Once again, science is really cool and you really should spend hours on this.
This looks to be a very cool science/art intersection, with 75 artists interpreting 75 great scientific questions in their own styles. From “What’s the structure of water?” to “What drives plate tectonics?”, it’s at least a strong contender for a spot on the coffee table.
Of course, these aren’t detailed and technical scientific illustrations, which seemed to piss off a couple of Amazon reviewers, but rather a more creative turn on scientific mysteries, accompanied by simple explanations. Check out more at Discover’s Visual Science.
(credits and captions for the artwork above are in the slideshow)
There’s no landscape quite like the Kasha-Katuwe Tent Rocks National Monument in New Mexico. This Veterans Day weekend, go explore your public lands — BLM-managed lands are fee-free this weekend. Better yet, take a veteran outside to explore the land he or she defended. Photo by Bob Wick
This blog is great, you should follow it if you like seeing pictures of beautiful places.
V.S. Ramachandran once asked American college students and Tamil speakers in India to each interpret these shapes. He wanted to know which one they thought was “bouba” and which one they thought was “kiki”.
98% of them said that bouba was round and kiki was spiky. Later studies showed that even young children who hadn’t yet learned to read assigned the same names to the shapes.
It appears there’s something about the evolution of language that says names for objects are not arbitrary.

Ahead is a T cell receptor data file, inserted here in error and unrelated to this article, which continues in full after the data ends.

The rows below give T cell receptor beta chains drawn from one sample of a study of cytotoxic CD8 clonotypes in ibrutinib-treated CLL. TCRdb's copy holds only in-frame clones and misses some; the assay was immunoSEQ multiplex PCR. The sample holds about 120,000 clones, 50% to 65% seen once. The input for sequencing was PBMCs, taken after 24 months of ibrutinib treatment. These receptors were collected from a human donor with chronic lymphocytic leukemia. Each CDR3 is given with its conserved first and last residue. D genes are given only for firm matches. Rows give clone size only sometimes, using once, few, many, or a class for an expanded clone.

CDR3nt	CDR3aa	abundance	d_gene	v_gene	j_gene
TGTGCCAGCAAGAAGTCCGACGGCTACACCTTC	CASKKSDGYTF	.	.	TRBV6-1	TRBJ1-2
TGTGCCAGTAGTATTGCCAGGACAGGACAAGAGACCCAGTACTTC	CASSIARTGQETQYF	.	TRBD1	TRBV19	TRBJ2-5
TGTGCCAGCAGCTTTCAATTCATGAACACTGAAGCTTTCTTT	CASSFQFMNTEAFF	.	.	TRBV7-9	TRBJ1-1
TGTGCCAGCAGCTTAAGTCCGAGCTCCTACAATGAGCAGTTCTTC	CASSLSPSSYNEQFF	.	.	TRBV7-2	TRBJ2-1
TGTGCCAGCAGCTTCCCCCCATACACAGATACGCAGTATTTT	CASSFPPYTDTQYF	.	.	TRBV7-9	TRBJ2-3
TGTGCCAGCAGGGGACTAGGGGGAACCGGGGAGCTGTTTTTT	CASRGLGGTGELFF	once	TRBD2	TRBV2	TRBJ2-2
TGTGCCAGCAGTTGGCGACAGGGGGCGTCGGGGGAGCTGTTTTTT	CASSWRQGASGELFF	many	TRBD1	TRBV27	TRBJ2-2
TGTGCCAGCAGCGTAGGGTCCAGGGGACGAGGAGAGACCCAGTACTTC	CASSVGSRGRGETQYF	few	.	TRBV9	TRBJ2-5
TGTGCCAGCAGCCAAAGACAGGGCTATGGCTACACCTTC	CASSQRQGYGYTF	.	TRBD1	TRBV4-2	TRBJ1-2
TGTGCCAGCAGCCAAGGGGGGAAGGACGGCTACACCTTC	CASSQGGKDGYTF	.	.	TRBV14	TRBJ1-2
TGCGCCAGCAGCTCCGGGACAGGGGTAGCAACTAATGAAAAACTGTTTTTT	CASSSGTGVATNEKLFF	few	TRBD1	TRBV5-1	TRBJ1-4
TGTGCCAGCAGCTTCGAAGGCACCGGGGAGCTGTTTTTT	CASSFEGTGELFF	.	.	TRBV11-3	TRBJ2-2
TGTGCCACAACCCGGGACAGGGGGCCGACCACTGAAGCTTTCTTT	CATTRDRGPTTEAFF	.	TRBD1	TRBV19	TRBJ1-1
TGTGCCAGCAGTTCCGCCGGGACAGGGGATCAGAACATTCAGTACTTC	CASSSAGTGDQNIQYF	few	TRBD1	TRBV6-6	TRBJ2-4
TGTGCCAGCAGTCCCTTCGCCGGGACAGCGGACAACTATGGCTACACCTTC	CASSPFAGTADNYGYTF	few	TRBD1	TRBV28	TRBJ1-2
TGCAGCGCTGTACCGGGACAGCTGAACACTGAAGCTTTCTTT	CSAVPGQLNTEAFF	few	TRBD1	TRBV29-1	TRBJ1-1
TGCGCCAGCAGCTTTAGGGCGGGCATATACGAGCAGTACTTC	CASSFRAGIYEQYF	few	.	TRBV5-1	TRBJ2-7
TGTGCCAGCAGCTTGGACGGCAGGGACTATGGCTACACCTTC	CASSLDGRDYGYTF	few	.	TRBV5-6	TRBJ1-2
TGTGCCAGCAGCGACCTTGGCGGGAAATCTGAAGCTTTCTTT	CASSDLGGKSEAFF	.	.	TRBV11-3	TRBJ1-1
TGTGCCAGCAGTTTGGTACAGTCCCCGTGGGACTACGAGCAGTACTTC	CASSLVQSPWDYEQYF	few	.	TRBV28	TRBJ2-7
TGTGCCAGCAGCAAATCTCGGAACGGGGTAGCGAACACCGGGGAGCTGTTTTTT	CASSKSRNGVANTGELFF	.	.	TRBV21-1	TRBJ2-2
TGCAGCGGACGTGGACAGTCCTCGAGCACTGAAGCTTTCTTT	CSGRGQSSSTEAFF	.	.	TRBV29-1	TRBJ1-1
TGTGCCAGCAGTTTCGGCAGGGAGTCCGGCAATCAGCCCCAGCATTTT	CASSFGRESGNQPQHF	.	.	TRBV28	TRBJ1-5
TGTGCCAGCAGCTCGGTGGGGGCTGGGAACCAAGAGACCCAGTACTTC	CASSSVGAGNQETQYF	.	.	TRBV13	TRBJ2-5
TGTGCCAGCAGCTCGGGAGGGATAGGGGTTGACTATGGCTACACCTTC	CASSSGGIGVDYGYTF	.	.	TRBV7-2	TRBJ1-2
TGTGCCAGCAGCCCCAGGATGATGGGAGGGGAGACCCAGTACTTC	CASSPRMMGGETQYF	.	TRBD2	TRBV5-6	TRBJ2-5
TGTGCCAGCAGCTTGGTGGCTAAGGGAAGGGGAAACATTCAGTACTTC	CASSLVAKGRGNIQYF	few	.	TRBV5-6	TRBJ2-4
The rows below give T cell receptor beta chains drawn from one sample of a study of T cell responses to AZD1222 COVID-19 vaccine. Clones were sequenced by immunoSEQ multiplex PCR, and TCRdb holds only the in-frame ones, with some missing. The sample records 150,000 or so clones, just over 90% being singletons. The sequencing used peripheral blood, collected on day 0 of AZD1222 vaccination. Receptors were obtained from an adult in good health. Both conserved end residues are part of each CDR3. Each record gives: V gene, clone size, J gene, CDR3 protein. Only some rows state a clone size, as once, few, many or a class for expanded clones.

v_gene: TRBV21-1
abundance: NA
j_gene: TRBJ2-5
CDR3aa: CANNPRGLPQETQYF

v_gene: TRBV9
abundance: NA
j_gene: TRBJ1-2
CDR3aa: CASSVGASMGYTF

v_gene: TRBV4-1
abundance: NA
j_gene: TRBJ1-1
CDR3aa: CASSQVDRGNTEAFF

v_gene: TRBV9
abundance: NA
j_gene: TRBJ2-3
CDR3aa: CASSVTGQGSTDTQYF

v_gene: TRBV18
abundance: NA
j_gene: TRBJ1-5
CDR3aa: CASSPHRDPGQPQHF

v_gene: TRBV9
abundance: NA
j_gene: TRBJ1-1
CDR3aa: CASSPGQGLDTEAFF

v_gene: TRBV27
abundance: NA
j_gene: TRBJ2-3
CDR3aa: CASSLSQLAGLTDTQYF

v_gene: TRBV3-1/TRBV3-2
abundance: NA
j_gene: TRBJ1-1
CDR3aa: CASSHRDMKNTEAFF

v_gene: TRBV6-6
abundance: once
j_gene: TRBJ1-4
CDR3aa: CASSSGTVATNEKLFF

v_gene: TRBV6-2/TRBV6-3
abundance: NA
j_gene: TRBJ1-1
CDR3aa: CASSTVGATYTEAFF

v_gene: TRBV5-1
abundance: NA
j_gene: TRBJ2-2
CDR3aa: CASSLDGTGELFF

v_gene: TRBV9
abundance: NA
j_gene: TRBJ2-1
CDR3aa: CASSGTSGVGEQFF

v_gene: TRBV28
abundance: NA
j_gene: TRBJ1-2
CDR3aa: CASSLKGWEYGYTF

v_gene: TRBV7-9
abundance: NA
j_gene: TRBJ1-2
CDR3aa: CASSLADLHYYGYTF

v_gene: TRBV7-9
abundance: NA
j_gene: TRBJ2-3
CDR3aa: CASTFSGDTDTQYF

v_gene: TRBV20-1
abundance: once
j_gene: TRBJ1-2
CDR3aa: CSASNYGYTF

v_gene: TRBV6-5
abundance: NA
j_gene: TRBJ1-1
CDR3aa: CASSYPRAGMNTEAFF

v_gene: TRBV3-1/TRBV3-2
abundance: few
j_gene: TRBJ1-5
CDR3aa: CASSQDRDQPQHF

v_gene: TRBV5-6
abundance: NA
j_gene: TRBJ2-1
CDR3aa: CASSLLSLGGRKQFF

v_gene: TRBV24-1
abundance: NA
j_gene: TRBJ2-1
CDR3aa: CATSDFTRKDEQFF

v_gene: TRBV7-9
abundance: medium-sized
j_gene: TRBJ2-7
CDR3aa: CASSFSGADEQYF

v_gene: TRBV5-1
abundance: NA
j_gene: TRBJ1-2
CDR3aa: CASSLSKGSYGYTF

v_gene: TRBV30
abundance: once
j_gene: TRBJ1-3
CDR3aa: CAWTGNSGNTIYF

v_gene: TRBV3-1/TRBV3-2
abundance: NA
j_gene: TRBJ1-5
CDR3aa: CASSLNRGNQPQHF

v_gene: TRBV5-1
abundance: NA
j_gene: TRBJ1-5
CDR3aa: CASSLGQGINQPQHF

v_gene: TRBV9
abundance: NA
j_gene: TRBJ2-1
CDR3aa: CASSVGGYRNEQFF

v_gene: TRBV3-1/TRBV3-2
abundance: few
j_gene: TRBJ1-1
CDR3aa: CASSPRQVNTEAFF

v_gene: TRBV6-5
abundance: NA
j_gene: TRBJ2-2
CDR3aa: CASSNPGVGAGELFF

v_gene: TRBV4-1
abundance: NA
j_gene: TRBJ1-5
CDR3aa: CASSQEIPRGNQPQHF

Check out this TEDx talk about the life of the mind lived through noise. Very cool stuff.
(via Science-Based Life)
Zombie-like phenomena are not only the stuff of horror movies. There’s several examples in nature of freakish brain and body infections that take over a creature’s behavior, forcing them to amble off to an untimely death or causing them to birth Alien-like parasites from within.
it’s pretty creepy-crawly stuff.
From zom-bees to feline phantoms, Scientific American presents How Animals Become Zombies.
Bonus: Planet Earth creeps you out with a fungal/ant mind-takeover freak show. Cordyceps give me the willies in the best way.
More proof that cats are evil.
The Song of the Dunes Deciphered
It’s not a trapped genie, unfortunately. But the reason might be just as cool. Similarly-sized grains of sand, blown by a wind of pretty steady velocity, create sound waves thanks to small avalanches of these almost identical sand grains.
Peacefully haunting sound, and some pretty cool science to go along with it.
Insecurity has become the largest issue for many Venezuelans- with kidnappings, robberies, and murders commonplace, many citizens have opted out of withstanding another 6 years and are heavily considering moving out of the country.
This guy is an Italian Wall Lizard, Podarcis sicula. This species gained media attention in 2008 as an example of rapid macroevolution. In 1971, five females and five males were moved from the tiny island Pod Kopište to the even tinier island Pod Mrčaru, both in the Croatian Adriatic. When researchers returned in the mid-2000s, the insect-eating, territorial lizards had turned into veggie-munching hippies. Well. To be more precise, their diet had consisted of only 4-7% plant material on Pod Kopište, but on Pod Mrčaru, this varied seasonally between 34 and 61%. In changing their diet, population density went up, and the lizards gave up defending territories. In addition, their heads had become larger and changed shape; they had evolved harder bites, in order to chew tough plant material; and finally, the pièce de résistance: they had evolved cecal valves. These valves slow down the passage of food through the system, creating fermentation chambers. In these chambers, microbes not usually found in P. sicula break down the otherwise undigestible cellulose.
All this in approximately 30 generations.